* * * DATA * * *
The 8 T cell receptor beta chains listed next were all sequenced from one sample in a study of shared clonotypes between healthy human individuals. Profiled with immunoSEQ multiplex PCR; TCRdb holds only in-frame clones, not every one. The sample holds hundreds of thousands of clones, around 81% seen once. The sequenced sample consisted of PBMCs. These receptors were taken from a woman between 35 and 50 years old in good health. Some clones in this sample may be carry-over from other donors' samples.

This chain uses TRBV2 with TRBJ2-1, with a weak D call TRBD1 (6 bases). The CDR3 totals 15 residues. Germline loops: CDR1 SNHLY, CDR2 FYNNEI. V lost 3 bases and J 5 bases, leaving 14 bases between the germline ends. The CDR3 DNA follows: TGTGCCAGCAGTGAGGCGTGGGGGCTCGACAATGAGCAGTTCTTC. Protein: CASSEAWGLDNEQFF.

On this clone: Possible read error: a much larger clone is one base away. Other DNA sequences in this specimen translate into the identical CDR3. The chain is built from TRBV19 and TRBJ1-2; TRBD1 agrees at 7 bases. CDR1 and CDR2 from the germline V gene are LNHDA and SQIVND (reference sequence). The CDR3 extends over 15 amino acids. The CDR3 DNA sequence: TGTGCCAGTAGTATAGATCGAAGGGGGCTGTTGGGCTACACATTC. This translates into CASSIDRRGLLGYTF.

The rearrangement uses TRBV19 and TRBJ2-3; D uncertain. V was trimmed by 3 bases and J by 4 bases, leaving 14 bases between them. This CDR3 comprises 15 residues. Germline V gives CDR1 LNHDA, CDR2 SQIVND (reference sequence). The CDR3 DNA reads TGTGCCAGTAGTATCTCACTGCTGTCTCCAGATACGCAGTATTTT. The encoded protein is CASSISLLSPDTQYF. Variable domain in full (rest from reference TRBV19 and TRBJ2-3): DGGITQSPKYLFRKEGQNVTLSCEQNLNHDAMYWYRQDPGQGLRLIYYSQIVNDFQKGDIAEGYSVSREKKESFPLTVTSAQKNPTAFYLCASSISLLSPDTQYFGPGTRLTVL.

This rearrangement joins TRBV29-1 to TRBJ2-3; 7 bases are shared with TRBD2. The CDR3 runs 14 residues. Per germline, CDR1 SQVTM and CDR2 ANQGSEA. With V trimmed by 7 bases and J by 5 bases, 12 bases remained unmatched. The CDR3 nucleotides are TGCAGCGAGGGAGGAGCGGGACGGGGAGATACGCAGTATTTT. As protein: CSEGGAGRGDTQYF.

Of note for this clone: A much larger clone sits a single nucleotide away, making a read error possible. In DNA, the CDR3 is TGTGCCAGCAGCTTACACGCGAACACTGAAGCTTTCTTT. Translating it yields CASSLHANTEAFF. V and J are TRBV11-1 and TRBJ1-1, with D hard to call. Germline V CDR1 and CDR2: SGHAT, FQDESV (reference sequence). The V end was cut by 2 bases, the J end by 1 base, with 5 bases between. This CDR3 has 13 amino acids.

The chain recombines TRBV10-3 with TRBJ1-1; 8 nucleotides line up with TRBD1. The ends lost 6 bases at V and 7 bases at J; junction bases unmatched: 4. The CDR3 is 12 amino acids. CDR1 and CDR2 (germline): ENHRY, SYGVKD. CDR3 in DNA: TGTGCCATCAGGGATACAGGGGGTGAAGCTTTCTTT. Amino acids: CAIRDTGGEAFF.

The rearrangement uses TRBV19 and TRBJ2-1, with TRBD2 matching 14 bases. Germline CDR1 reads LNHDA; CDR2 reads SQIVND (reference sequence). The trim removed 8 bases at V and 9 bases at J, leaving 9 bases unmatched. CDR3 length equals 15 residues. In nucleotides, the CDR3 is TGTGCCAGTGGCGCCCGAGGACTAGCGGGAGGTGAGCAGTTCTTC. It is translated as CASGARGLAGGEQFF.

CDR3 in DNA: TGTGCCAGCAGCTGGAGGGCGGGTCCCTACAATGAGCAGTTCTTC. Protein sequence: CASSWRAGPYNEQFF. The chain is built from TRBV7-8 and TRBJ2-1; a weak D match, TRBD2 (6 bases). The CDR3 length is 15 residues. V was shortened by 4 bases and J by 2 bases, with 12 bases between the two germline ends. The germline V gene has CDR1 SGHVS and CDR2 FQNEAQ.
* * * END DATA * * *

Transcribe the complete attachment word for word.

The 8 T cell receptor beta chains listed next were all sequenced from one sample in a study of shared clonotypes between healthy human individuals. Profiled with immunoSEQ multiplex PCR; TCRdb holds only in-frame clones, not every one. The sample holds hundreds of thousands of clones, around 81% seen once. The sequenced sample consisted of PBMCs. These receptors were taken from a woman between 35 and 50 years old in good health. Some clones in this sample may be carry-over from other donors' samples.

This chain uses TRBV2 with TRBJ2-1, with a weak D call TRBD1 (6 bases). The CDR3 totals 15 residues. Germline loops: CDR1 SNHLY, CDR2 FYNNEI. V lost 3 bases and J 5 bases, leaving 14 bases between the germline ends. The CDR3 DNA follows: TGTGCCAGCAGTGAGGCGTGGGGGCTCGACAATGAGCAGTTCTTC. Protein: CASSEAWGLDNEQFF.

On this clone: Possible read error: a much larger clone is one base away. Other DNA sequences in this specimen translate into the identical CDR3. The chain is built from TRBV19 and TRBJ1-2; TRBD1 agrees at 7 bases. CDR1 and CDR2 from the germline V gene are LNHDA and SQIVND (reference sequence). The CDR3 extends over 15 amino acids. The CDR3 DNA sequence: TGTGCCAGTAGTATAGATCGAAGGGGGCTGTTGGGCTACACATTC. This translates into CASSIDRRGLLGYTF.

The rearrangement uses TRBV19 and TRBJ2-3; D uncertain. V was trimmed by 3 bases and J by 4 bases, leaving 14 bases between them. This CDR3 comprises 15 residues. Germline V gives CDR1 LNHDA, CDR2 SQIVND (reference sequence). The CDR3 DNA reads TGTGCCAGTAGTATCTCACTGCTGTCTCCAGATACGCAGTATTTT. The encoded protein is CASSISLLSPDTQYF. Variable domain in full (rest from reference TRBV19 and TRBJ2-3): DGGITQSPKYLFRKEGQNVTLSCEQNLNHDAMYWYRQDPGQGLRLIYYSQIVNDFQKGDIAEGYSVSREKKESFPLTVTSAQKNPTAFYLCASSISLLSPDTQYFGPGTRLTVL.

This rearrangement joins TRBV29-1 to TRBJ2-3; 7 bases are shared with TRBD2. The CDR3 runs 14 residues. Per germline, CDR1 SQVTM and CDR2 ANQGSEA. With V trimmed by 7 bases and J by 5 bases, 12 bases remained unmatched. The CDR3 nucleotides are TGCAGCGAGGGAGGAGCGGGACGGGGAGATACGCAGTATTTT. As protein: CSEGGAGRGDTQYF.

Of note for this clone: A much larger clone sits a single nucleotide away, making a read error possible. In DNA, the CDR3 is TGTGCCAGCAGCTTACACGCGAACACTGAAGCTTTCTTT. Translating it yields CASSLHANTEAFF. V and J are TRBV11-1 and TRBJ1-1, with D hard to call. Germline V CDR1 and CDR2: SGHAT, FQDESV (reference sequence). The V end was cut by 2 bases, the J end by 1 base, with 5 bases between. This CDR3 has 13 amino acids.

The chain recombines TRBV10-3 with TRBJ1-1; 8 nucleotides line up with TRBD1. The ends lost 6 bases at V and 7 bases at J; junction bases unmatched: 4. The CDR3 is 12 amino acids. CDR1 and CDR2 (germline): ENHRY, SYGVKD. CDR3 in DNA: TGTGCCATCAGGGATACAGGGGGTGAAGCTTTCTTT. Amino acids: CAIRDTGGEAFF.

The rearrangement uses TRBV19 and TRBJ2-1, with TRBD2 matching 14 bases. Germline CDR1 reads LNHDA; CDR2 reads SQIVND (reference sequence). The trim removed 8 bases at V and 9 bases at J, leaving 9 bases unmatched. CDR3 length equals 15 residues. In nucleotides, the CDR3 is TGTGCCAGTGGCGCCCGAGGACTAGCGGGAGGTGAGCAGTTCTTC. It is translated as CASGARGLAGGEQFF.

CDR3 in DNA: TGTGCCAGCAGCTGGAGGGCGGGTCCCTACAATGAGCAGTTCTTC. Protein sequence: CASSWRAGPYNEQFF. The chain is built from TRBV7-8 and TRBJ2-1; a weak D match, TRBD2 (6 bases). The CDR3 length is 15 residues. V was shortened by 4 bases and J by 2 bases, with 12 bases between the two germline ends. The germline V gene has CDR1 SGHVS and CDR2 FQNEAQ.